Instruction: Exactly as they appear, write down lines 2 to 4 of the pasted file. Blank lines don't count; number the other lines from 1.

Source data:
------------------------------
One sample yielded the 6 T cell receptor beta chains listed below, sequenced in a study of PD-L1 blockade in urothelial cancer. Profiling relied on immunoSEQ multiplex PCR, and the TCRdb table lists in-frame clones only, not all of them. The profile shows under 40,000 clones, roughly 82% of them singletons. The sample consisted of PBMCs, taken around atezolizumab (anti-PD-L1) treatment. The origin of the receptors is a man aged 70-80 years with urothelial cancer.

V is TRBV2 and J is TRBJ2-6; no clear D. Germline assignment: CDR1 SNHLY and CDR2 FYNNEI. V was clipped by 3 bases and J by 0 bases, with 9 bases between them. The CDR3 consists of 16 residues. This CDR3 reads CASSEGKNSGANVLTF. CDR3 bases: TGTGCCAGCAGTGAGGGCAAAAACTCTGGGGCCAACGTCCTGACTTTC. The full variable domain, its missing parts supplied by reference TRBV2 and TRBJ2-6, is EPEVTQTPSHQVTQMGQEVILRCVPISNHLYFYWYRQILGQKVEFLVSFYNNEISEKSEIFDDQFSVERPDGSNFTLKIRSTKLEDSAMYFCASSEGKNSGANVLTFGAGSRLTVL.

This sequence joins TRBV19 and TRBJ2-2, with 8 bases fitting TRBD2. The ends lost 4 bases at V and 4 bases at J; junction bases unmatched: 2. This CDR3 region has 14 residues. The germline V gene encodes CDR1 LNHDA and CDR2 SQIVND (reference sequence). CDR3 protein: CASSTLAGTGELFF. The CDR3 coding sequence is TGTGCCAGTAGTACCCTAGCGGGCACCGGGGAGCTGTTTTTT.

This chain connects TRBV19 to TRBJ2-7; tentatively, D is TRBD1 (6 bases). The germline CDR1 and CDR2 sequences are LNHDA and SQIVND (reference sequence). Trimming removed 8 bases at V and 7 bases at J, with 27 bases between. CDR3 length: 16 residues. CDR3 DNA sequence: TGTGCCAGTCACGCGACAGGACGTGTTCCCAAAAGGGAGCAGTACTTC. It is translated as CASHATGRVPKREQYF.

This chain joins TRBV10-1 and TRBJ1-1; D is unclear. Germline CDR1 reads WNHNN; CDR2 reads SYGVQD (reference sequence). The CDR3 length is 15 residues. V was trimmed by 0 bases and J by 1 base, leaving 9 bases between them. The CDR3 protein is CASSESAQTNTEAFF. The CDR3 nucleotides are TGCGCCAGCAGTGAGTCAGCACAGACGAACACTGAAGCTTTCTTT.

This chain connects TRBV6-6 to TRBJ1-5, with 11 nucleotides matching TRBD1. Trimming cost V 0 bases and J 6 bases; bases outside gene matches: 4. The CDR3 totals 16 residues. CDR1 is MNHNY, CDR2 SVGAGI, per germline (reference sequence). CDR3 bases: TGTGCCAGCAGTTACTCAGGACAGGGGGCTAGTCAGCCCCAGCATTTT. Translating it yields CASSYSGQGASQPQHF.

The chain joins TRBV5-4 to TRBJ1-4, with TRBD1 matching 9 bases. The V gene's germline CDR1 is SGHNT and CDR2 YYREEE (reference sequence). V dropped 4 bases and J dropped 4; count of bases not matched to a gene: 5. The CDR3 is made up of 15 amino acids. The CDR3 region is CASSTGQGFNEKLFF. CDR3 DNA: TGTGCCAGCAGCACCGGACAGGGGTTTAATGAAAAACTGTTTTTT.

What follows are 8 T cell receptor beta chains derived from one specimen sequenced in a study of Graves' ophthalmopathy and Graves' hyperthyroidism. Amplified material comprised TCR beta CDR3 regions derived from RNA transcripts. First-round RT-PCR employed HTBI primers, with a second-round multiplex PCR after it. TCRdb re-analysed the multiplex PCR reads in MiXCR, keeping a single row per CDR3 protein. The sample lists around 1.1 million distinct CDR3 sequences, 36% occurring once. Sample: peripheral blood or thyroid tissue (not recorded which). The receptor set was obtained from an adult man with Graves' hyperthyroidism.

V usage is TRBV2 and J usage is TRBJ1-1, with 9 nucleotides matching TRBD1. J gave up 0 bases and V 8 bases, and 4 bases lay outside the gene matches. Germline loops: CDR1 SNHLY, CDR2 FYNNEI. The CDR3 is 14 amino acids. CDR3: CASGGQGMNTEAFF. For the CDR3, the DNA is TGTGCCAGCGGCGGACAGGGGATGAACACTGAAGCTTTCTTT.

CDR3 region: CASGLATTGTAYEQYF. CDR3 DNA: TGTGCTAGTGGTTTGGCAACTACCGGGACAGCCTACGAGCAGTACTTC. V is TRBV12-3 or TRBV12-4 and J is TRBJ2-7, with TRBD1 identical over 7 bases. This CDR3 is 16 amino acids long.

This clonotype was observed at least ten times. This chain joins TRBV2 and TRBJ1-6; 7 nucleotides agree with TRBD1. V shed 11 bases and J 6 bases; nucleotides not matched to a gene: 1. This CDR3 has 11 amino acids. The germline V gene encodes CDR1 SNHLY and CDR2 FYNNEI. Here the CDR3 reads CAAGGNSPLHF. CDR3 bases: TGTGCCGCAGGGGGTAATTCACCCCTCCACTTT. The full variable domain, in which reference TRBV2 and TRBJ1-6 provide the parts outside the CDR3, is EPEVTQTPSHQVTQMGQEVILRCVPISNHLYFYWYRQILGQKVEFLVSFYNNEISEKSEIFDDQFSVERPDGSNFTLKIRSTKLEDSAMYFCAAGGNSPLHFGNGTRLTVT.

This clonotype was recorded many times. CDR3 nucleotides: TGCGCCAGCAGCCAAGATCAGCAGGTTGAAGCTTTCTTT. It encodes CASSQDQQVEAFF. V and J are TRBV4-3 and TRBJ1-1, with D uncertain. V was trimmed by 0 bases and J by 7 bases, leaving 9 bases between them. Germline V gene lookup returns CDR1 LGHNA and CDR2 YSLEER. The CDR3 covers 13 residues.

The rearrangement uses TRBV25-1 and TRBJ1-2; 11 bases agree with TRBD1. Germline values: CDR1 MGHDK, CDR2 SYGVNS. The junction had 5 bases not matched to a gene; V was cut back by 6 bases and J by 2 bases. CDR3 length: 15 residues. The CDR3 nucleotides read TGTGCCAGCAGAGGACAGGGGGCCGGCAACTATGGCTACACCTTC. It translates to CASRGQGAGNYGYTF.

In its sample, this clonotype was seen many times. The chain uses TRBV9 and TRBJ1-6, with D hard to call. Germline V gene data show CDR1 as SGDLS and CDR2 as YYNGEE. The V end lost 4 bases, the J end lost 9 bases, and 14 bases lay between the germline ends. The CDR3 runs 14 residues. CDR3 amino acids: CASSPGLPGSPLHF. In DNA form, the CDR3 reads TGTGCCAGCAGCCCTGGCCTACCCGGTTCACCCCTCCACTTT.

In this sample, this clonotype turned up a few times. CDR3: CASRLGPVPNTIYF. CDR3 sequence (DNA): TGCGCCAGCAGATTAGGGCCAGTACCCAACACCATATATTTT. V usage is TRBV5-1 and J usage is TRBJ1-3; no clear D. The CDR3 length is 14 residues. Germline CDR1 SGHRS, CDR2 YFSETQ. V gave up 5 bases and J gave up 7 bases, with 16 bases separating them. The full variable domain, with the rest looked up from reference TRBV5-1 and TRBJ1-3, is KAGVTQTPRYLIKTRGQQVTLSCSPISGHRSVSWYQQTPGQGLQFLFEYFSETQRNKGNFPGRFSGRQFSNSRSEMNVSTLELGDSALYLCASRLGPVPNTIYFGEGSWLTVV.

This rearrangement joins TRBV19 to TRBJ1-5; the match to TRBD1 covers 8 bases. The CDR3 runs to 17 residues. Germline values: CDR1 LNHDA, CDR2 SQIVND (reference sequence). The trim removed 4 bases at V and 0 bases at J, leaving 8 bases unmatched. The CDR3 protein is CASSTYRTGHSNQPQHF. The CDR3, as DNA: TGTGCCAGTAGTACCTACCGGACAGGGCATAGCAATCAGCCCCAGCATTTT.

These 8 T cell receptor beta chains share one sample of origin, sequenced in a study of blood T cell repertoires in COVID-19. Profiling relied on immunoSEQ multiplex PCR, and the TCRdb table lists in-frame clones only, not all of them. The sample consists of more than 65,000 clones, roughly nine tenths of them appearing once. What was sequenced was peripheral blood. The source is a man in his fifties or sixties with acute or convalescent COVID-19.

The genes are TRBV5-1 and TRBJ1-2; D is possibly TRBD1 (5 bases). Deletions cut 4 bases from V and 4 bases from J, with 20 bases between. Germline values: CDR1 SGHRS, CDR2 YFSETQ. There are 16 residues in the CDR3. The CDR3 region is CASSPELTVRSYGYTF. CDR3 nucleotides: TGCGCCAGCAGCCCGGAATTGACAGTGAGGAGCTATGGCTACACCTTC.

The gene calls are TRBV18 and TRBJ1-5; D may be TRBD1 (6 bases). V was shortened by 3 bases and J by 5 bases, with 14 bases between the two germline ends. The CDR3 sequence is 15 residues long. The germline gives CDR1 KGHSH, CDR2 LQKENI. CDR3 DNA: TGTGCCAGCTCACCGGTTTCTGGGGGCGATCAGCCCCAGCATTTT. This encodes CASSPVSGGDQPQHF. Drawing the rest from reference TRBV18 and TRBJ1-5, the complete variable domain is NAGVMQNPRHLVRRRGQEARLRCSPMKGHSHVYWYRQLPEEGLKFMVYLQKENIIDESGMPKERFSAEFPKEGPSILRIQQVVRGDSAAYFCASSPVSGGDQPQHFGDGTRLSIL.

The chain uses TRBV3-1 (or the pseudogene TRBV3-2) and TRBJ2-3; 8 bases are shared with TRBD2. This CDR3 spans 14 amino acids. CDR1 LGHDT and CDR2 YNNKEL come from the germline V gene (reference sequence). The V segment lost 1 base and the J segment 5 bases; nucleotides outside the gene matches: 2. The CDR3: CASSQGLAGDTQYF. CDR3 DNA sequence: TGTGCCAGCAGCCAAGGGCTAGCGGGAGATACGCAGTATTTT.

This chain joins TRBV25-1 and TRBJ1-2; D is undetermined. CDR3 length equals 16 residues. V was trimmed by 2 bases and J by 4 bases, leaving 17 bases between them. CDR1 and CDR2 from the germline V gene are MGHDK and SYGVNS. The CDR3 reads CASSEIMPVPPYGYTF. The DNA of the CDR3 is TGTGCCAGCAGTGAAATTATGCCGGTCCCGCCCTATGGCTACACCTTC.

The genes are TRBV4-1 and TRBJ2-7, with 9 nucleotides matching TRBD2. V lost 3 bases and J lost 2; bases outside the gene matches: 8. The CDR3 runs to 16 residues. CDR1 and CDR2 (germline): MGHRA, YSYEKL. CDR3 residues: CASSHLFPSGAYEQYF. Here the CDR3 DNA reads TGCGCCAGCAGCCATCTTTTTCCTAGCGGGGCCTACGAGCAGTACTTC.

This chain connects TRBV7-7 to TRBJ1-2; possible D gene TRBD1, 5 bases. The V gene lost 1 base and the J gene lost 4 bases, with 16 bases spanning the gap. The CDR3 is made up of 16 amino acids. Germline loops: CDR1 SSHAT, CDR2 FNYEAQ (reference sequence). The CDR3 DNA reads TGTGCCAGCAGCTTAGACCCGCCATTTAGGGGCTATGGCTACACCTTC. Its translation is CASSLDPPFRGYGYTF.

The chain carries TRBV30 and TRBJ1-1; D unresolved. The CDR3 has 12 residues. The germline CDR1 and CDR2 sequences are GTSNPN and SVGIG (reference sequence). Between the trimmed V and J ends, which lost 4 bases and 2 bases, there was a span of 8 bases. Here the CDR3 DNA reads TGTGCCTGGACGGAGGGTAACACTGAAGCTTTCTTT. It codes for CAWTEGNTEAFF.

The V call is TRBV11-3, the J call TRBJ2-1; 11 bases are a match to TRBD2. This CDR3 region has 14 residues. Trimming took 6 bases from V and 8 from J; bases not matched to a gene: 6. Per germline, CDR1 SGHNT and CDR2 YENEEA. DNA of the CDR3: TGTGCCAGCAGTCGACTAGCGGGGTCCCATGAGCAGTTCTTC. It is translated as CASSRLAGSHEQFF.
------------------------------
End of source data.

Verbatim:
V is TRBV2 and J is TRBJ2-6; no clear D. Germline assignment: CDR1 SNHLY and CDR2 FYNNEI. V was clipped by 3 bases and J by 0 bases, with 9 bases between them. The CDR3 consists of 16 residues. This CDR3 reads CASSEGKNSGANVLTF. CDR3 bases: TGTGCCAGCAGTGAGGGCAAAAACTCTGGGGCCAACGTCCTGACTTTC. The full variable domain, its missing parts supplied by reference TRBV2 and TRBJ2-6, is EPEVTQTPSHQVTQMGQEVILRCVPISNHLYFYWYRQILGQKVEFLVSFYNNEISEKSEIFDDQFSVERPDGSNFTLKIRSTKLEDSAMYFCASSEGKNSGANVLTFGAGSRLTVL.

This sequence joins TRBV19 and TRBJ2-2, with 8 bases fitting TRBD2. The ends lost 4 bases at V and 4 bases at J; junction bases unmatched: 2. This CDR3 region has 14 residues. The germline V gene encodes CDR1 LNHDA and CDR2 SQIVND (reference sequence). CDR3 protein: CASSTLAGTGELFF. The CDR3 coding sequence is TGTGCCAGTAGTACCCTAGCGGGCACCGGGGAGCTGTTTTTT.

This chain connects TRBV19 to TRBJ2-7; tentatively, D is TRBD1 (6 bases). The germline CDR1 and CDR2 sequences are LNHDA and SQIVND (reference sequence). Trimming removed 8 bases at V and 7 bases at J, with 27 bases between. CDR3 length: 16 residues. CDR3 DNA sequence: TGTGCCAGTCACGCGACAGGACGTGTTCCCAAAAGGGAGCAGTACTTC. It is translated as CASHATGRVPKREQYF.